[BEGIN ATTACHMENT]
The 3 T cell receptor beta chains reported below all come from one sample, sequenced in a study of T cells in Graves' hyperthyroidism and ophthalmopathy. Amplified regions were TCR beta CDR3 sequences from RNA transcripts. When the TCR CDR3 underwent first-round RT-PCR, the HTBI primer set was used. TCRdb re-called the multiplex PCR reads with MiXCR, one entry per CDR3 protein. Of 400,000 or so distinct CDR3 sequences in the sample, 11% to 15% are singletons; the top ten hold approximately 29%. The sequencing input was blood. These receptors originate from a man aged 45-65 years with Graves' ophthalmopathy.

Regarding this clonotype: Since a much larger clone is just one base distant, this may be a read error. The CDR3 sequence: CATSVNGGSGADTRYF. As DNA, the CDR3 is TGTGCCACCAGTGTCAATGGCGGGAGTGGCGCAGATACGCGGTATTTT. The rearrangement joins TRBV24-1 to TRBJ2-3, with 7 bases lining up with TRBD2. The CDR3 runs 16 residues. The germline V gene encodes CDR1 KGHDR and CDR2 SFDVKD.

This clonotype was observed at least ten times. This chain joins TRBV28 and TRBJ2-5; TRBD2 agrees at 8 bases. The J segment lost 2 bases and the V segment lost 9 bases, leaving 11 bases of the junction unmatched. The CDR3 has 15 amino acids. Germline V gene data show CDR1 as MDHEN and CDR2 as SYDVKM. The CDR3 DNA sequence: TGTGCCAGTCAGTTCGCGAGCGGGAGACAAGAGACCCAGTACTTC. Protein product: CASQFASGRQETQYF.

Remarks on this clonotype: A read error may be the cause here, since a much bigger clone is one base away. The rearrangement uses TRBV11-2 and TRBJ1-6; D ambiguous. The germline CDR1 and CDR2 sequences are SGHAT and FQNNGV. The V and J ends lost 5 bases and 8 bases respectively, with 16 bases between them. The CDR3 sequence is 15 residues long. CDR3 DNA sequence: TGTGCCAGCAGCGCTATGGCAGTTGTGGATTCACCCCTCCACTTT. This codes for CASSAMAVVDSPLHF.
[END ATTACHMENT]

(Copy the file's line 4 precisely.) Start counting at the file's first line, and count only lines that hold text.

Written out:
Remarks on this clonotype: A read error may be the cause here, since a much bigger clone is one base away. The rearrangement uses TRBV11-2 and TRBJ1-6; D ambiguous. The germline CDR1 and CDR2 sequences are SGHAT and FQNNGV. The V and J ends lost 5 bases and 8 bases respectively, with 16 bases between them. The CDR3 sequence is 15 residues long. CDR3 DNA sequence: TGTGCCAGCAGCGCTATGGCAGTTGTGGATTCACCCCTCCACTTT. This codes for CASSAMAVVDSPLHF.